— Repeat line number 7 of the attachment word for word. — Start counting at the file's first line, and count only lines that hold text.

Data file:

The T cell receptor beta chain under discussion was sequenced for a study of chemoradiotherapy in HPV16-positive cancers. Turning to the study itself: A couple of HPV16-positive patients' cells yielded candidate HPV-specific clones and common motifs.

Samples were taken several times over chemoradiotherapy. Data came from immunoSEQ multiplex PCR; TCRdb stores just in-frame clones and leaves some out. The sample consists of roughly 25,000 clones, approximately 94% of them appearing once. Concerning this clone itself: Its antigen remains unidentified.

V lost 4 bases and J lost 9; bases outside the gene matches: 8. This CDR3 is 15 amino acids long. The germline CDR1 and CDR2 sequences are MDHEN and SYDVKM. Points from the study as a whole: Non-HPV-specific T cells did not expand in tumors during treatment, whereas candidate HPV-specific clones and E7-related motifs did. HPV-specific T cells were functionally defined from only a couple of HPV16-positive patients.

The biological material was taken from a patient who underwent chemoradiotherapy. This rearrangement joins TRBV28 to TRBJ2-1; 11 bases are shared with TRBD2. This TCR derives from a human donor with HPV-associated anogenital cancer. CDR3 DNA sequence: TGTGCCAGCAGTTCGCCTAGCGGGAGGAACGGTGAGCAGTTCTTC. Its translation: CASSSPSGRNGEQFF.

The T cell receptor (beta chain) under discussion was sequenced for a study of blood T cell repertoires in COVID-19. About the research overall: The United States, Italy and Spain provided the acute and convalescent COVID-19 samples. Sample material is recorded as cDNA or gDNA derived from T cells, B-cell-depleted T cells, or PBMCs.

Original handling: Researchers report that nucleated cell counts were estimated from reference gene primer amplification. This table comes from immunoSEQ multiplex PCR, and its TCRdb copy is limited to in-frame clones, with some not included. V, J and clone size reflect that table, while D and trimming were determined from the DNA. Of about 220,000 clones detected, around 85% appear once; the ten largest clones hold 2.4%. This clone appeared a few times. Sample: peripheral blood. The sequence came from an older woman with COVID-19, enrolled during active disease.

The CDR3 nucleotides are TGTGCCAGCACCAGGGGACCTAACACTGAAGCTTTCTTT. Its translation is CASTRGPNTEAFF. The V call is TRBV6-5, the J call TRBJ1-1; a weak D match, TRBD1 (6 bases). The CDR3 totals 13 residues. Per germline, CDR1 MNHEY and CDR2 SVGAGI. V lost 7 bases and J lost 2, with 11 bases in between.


The CDR3 nucleotides are TGTGCCAGCACCAGGGGACCTAACACTGAAGCTTTCTTT. Its translation is CASTRGPNTEAFF. The V call is TRBV6-5, the J call TRBJ1-1; a weak D match, TRBD1 (6 bases). The CDR3 totals 13 residues. Per germline, CDR1 MNHEY and CDR2 SVGAGI. V lost 7 bases and J lost 2, with 11 bases in between.